Theatre as thesis, SILLY TO THINK is silly as in absurd and it certainly drives you to think.

Silly to think? Not on your Nelly, or your Aphrodite.

In SILLY TO THINK, playwright Sophie Davis conjures Aphrodite to ponder the internal sickness of the individual soul within the half shell of the absurd yet grimly deterministic as any Greek tragedy.

SILLY TO THINK was written in conjunction with the author’s master’s thesis, a paper pivoting on gender oppression inherent within the Theatre of the Absurd.

The play has Aphrodite visit two tramps, fishermen Theo and Rat, waiting for Cod, oh!, to bite.

There they are, rod in hand, like erect penises, equipped with a reel that knows no reality.

There they are, on a jetty, suffering pier pressure. They cannot catch fish as there is no water. And yet death by drowning is an imminent fear.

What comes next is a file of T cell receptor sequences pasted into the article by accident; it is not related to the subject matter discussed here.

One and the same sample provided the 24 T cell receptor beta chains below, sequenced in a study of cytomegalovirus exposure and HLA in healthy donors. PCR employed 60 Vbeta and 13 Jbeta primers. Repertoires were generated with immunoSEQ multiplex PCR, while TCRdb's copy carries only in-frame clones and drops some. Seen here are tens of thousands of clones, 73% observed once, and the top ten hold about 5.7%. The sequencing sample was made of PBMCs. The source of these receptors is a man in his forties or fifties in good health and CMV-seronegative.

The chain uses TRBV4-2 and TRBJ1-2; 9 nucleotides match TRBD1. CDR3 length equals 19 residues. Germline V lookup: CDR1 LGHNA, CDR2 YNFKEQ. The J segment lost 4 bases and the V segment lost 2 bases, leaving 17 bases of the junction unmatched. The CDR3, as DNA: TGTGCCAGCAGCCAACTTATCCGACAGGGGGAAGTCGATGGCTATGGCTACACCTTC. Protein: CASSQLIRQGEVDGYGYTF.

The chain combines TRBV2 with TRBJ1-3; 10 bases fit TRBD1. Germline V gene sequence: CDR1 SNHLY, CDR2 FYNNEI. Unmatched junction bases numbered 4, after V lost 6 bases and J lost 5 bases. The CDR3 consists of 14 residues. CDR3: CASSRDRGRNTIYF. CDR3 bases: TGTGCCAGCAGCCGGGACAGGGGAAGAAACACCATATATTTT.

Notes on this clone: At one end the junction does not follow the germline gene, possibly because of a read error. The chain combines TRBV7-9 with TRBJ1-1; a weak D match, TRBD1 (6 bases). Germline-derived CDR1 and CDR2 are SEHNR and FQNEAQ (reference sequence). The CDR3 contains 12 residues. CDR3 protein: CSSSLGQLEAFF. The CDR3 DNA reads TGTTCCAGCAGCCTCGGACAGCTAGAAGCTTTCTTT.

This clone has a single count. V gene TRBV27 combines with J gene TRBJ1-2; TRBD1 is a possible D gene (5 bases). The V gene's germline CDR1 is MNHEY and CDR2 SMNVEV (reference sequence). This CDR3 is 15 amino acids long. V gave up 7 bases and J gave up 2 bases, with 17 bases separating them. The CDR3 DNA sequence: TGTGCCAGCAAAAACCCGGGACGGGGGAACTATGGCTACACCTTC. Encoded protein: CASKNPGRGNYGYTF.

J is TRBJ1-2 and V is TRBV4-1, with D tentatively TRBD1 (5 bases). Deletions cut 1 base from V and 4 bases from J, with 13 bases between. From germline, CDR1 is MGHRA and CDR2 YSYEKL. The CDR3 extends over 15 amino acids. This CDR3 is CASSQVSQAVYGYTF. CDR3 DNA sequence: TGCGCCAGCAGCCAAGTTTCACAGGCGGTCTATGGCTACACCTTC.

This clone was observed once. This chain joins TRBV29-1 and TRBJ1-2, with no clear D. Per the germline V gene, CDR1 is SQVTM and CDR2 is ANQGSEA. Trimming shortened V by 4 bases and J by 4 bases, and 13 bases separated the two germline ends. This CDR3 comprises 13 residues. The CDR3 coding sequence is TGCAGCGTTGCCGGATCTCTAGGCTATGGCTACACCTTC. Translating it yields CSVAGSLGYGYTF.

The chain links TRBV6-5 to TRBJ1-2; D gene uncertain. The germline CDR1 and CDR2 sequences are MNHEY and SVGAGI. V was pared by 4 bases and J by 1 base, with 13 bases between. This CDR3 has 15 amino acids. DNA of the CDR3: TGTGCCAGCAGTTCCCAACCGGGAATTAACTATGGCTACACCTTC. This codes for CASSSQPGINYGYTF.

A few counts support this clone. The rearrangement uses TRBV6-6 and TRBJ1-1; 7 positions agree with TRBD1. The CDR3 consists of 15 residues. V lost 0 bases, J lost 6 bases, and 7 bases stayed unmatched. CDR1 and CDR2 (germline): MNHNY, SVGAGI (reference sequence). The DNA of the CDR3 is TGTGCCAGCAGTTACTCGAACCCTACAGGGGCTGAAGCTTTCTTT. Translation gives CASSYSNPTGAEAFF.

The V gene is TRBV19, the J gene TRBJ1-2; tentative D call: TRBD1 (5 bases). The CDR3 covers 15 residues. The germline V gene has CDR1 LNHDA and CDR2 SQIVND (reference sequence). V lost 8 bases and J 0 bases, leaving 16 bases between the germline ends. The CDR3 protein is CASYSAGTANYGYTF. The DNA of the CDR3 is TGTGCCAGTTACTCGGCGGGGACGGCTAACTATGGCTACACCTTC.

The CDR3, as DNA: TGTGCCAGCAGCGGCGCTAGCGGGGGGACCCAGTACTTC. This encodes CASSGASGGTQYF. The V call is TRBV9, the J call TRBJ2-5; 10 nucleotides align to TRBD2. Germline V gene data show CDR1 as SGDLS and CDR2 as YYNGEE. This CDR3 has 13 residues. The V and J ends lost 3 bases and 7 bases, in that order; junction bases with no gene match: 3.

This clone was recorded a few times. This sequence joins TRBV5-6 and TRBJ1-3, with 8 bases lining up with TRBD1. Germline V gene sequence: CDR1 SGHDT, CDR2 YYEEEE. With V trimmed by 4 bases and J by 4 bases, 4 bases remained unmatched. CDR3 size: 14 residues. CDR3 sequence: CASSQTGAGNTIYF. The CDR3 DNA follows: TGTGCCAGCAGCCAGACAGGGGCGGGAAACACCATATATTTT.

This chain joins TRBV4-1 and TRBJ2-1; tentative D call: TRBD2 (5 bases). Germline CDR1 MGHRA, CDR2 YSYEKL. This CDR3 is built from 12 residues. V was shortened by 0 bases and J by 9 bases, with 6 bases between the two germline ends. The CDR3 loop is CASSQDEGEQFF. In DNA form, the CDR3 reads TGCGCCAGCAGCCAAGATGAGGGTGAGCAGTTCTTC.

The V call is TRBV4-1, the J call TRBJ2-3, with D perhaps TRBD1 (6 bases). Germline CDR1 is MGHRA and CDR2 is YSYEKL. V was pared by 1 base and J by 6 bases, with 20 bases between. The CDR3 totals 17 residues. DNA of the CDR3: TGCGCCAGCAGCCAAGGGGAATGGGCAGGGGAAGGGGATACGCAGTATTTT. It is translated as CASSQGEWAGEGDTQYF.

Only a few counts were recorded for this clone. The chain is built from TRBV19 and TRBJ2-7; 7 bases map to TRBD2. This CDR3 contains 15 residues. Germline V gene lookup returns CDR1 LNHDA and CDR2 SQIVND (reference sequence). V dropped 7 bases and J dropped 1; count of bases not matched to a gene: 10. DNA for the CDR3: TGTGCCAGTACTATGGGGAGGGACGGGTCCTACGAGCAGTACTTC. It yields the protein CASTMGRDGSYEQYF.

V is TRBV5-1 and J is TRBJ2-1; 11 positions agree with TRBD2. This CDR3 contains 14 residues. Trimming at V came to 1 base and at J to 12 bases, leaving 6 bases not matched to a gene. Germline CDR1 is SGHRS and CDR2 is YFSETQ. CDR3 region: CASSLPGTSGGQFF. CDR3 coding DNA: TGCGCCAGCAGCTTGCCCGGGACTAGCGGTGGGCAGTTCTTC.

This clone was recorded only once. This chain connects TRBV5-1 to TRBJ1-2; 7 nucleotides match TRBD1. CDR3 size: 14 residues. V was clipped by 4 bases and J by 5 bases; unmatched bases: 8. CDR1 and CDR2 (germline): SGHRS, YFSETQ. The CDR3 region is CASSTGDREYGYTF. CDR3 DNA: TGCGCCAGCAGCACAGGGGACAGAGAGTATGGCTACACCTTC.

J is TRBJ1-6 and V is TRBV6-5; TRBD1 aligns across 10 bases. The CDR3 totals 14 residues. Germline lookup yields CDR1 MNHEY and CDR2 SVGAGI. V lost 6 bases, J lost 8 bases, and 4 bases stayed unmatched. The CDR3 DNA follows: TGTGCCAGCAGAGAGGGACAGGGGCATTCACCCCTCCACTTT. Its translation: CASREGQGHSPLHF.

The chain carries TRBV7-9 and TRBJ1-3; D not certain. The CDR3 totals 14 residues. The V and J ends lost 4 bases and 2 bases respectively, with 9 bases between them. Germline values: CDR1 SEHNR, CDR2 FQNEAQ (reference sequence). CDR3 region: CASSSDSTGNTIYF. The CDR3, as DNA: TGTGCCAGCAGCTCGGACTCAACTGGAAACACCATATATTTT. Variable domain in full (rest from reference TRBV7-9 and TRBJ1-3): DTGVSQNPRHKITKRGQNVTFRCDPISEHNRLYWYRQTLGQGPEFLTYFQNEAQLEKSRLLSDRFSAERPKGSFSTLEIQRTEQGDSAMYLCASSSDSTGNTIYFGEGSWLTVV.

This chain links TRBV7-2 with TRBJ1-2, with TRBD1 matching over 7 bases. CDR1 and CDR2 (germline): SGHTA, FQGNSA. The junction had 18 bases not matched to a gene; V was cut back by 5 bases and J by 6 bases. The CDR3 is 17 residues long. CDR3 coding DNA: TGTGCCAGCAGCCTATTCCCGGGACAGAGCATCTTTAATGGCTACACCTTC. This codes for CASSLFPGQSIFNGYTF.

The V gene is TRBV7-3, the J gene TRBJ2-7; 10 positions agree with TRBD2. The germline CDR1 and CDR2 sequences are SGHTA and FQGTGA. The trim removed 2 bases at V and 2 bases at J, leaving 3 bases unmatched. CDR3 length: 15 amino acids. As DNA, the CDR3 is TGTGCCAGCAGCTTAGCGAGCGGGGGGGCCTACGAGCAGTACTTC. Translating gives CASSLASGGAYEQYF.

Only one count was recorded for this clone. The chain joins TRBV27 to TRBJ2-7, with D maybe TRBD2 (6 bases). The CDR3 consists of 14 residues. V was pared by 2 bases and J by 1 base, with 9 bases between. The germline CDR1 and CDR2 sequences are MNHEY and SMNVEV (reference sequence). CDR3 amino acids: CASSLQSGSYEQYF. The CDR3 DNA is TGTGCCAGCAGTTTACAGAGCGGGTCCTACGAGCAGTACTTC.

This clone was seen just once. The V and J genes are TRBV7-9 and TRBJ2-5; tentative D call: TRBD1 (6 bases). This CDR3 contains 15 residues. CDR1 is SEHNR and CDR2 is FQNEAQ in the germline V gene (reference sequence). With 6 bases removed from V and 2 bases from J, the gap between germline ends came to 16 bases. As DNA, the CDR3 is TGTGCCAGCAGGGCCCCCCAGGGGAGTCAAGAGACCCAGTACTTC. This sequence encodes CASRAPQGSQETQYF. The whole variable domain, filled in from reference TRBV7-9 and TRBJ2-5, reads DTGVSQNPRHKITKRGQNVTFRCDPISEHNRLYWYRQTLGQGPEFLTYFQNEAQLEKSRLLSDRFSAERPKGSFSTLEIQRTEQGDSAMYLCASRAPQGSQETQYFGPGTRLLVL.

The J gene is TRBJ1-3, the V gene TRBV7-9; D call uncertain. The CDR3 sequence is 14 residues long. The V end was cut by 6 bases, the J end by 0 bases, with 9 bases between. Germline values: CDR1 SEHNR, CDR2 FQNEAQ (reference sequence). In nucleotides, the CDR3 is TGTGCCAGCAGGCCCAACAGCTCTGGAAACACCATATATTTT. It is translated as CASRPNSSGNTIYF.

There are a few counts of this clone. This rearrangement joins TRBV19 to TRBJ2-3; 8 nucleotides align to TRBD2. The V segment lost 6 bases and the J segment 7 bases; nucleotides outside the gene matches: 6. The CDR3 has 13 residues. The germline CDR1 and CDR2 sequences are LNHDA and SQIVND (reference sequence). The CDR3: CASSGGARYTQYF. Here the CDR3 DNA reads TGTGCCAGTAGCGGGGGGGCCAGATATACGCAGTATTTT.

They are visited by Aphrodite, who one myth thread posits, was born of the castrated Uranus. Although the Goddess disclaims castration complex and daddy issues as permeating patriarchal play making and psychoanalyses, she doth protest too much, relents and relinquishes and incorporates such fetish into the show.

But by incorporation, Davis unfetters the fetish, gives Freud a fry, and furthers her quest for questioning.

Production values are strong. The set made of pellets serve as both ascension into heaven, Aphrodite’s eyrie, and earthbound dry dock. A black, backcloth has orbital projections – spheres of myth- that enhance the narrative.

Jordan Stam is a mighty Aphrodite, mixing the metaphor and wrangling the rhetoric. Aimee McQueen and Brodie Masini bring brio to Theo and Rat, fishing for reason, devoid of purpose, awaiting annihilation by a giant wave in a world without sea.

Davis co directs with brother Chris, grinding an axe where sometimes the sparks refuse to fly. That’s when thesis threatens the theatre. Thankfully, most of SILLY TO THINK is sharp and clear.

SILLY TO THINK at Old 505, Eliza Street, Newtown

9th – 12th June

Wed & Thurs 7.30pm

Fri & Sat 8.30pm